Steve Jobs: The Lost Interview (NR)

jobs-lost-interview“[John Scully] destroyed everything I had been working toward for 10 years.” This rare display of melancholy was a departure for the otherwise upbeat, charming salesman.



Filmed in 1995, Steve Jobs: The Lost Interview shows us a Steve Jobs embittered by a harsh departure from Apple, yet resilient and hopeful for the future of the industry. The interview is an amazing signpost which presents Jobs after a glorious rise to fame and riches, but before he catapulted into the stratosphere of a near-deity in the early 2000s. A less-than-trim Jobs nostalgically smirks under a quaff of longish brown hair as he recalls his upbringing, the first time he saw a computer, and befriending Steve Wozniak, among other parts of his early career.

After the passing of such a singular figure in modern culture, there’s been an onslaught of media coverage on Steve Jobs. Since he was responsible for shaping our connected culture, his reach is unrivaled in modern times. Few people in history have affected the world the way Jobs did, and even fewer have remained so outright private while doing so.

Jobs was notoriously quiet about his personal life and rarely filmed one-on-one interviews. When he did, he usually stuck to company talking points, always promoting the latest product. His personal life was just that, personal, and in many ways it’s remained so after his death. The “lost” interview gives us a slice of that. Although he appears somewhat well rehearsed, the younger Jobs (age 40) is a little less guarded than the older Jobs to whom we’re more accustomed.

During the interview, Jobs was at NEXT (the small computer company he founded after being booted from Apple). The power struggle with Apple CEO John Scully was still fresh in his mind. “If we keep going about this, I’m going to get emotional,” Jobs says when discussing his departure from Apple. He goes on: “[John Scully] destroyed everything I had been working toward for 10 years.” This rare display of melancholy was a departure for the otherwise upbeat, charming salesman.

Robert X. Cringley filmed the interview for the PBS miniseries Triumph of the Nerds and had only used portions of it for the show. The original tapes were lost in transit and all footage of the interview was thought to have been lost with them, until recently when a VHS copy of the master tapes was  discovered in a dusty garage. The final product looks as good as you’d expect an eight-year-old VHS copy to be: It’s light on effects and picture quality, but long on content. The full interview lasts over an hour and is seldom interrupted by the host.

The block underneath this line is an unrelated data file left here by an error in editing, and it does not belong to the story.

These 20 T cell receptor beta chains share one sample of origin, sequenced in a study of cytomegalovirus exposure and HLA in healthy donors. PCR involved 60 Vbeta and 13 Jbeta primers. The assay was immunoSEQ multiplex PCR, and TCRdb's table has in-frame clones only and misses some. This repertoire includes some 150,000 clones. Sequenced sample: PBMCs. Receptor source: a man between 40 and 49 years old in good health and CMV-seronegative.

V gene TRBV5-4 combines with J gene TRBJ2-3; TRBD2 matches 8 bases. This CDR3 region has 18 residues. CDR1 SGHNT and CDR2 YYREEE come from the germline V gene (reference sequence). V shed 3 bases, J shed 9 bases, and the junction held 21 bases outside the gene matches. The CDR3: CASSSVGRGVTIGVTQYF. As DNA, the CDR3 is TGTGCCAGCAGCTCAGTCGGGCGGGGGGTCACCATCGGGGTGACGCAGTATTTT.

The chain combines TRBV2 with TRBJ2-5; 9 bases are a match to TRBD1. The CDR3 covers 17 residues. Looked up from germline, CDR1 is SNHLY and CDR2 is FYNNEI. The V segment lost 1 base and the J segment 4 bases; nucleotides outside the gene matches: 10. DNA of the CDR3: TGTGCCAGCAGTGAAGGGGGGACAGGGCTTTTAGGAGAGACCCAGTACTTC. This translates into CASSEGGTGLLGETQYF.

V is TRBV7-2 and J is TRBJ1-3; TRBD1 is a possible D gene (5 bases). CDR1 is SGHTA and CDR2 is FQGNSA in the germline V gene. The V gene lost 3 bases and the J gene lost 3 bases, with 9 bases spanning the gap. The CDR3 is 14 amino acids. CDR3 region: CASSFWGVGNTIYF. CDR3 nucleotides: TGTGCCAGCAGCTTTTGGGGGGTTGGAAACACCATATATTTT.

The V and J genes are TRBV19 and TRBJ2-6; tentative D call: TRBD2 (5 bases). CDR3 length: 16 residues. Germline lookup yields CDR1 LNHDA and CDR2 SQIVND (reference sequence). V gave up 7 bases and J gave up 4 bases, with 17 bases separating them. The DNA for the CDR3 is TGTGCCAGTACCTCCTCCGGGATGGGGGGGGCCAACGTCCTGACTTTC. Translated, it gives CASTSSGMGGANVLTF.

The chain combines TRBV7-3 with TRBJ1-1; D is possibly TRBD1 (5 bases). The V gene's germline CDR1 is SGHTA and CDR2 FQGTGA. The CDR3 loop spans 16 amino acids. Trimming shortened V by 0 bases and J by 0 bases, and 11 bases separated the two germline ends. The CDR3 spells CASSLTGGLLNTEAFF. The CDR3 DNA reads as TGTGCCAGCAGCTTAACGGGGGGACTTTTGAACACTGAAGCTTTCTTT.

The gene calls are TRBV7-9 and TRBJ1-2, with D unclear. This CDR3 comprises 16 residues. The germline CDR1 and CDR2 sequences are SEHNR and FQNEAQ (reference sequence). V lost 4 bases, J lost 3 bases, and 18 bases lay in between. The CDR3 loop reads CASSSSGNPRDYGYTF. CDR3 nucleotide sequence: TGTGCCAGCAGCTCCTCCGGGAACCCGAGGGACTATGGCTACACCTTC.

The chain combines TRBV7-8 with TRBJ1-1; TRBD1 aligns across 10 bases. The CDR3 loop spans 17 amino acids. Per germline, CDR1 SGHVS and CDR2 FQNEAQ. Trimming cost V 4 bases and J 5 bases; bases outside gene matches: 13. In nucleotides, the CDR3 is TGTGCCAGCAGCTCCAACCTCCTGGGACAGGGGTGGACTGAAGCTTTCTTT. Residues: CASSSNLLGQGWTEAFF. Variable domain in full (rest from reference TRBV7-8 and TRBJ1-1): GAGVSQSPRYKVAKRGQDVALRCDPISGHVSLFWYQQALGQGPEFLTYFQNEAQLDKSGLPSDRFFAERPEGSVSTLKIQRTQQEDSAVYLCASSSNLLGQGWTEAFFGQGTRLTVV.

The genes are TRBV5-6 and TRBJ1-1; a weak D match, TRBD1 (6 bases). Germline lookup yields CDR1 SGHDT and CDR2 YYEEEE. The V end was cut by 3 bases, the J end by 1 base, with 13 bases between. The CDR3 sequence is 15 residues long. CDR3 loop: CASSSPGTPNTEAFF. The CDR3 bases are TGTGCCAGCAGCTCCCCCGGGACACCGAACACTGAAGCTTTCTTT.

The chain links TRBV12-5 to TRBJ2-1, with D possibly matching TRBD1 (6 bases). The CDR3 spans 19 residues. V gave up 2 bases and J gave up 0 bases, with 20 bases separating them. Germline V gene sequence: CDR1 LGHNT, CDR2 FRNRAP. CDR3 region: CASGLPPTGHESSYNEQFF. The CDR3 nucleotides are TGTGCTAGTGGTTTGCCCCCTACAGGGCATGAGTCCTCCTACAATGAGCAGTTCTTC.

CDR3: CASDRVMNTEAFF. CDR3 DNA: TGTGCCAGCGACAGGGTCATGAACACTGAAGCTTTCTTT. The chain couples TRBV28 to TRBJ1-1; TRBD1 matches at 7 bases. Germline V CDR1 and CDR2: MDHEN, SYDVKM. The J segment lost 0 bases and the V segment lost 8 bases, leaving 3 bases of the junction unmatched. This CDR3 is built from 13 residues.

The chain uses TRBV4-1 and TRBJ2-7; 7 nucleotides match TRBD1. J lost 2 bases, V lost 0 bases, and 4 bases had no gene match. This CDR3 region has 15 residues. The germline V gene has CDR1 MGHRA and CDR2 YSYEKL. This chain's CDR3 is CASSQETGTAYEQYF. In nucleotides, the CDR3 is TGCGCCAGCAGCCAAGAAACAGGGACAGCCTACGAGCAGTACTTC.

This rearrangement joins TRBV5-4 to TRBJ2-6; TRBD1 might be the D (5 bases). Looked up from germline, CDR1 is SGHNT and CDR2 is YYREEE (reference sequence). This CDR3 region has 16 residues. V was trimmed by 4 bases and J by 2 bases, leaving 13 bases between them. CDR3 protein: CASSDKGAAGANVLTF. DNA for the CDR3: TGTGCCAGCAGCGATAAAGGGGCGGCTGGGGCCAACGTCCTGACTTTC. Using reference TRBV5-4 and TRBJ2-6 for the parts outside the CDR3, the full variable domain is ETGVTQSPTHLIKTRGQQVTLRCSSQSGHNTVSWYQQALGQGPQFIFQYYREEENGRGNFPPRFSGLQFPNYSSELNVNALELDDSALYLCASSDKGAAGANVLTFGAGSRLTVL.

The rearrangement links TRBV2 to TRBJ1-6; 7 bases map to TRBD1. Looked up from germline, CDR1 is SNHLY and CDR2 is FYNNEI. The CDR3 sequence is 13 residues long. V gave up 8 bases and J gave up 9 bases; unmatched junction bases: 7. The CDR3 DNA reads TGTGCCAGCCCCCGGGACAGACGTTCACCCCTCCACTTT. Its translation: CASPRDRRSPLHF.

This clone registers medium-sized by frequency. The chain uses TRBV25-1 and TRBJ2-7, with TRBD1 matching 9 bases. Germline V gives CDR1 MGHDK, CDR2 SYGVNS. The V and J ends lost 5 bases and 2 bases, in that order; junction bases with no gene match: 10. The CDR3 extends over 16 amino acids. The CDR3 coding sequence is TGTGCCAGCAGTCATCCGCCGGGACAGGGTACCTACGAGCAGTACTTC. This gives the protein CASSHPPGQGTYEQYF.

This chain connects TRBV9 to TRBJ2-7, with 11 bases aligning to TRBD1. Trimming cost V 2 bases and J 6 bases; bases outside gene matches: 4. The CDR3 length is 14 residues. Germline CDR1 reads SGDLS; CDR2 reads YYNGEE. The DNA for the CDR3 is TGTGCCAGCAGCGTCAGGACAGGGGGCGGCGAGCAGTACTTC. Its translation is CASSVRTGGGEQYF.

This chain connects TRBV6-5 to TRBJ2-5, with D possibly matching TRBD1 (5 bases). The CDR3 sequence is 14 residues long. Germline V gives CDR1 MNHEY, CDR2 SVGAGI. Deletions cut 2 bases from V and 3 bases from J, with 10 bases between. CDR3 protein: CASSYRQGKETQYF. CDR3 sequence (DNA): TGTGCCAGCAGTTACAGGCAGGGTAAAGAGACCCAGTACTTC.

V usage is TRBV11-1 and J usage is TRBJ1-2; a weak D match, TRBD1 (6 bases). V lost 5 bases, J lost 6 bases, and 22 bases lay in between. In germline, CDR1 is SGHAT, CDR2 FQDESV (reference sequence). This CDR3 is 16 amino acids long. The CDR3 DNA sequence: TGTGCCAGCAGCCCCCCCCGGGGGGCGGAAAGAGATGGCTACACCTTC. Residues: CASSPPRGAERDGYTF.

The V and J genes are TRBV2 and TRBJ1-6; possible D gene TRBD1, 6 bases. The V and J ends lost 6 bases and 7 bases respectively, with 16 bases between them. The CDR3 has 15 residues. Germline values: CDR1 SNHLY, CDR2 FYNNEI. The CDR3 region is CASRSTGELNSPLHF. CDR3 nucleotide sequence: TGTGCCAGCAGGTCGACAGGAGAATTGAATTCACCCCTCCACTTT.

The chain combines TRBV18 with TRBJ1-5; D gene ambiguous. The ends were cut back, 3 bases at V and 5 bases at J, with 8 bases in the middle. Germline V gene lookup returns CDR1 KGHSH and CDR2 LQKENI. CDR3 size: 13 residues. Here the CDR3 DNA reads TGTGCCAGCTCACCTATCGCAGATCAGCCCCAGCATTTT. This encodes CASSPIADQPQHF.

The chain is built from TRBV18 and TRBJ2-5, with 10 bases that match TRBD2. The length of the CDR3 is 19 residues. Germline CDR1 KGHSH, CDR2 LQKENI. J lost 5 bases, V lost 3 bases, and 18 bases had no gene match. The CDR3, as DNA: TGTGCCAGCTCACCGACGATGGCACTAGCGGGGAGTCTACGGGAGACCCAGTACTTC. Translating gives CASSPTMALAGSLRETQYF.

The mid-’90 s were tough times for Apple. When Jobs was prompted about his former company he helped found, he responded, “If you were a product person at IBM or Xerox… So you make a better copier, so what? When you have a monopoly market share, the company’s not any more successful… The companies forget what it means to make great products.”

What made Jobs so important was his unique vision, and revolutionary ideas, and an undying passion for success. He encapsulated some of that unique vision near the end of the interview, saying, “Ultimately, it comes down to taste. It’s a matter of trying to expose yourself to the best things that humans have done. And then try to bring those things into what you are doing.

“Part of what made the Macintosh great was that the people working on it were musicians, poets, and artists, and zoologists, and historians. They also happened to be the best computer scientists in the world. But if it hadn’t been computer science, these people would have been doing amazing things in other fields. We all brought to this a sort of ‘liberal arts’ air, an attitude that we wanted to pull the best that we saw into this field. You don’t get that if you are very narrow.”

Steve Jobs: The Lost Interview offers a unique glimpse of the man in the middle of an historic career. His responses are thoughtful, eloquent, and genuine, making it one of the few times when Jobs appears to let his guard down. | Glen Elkins

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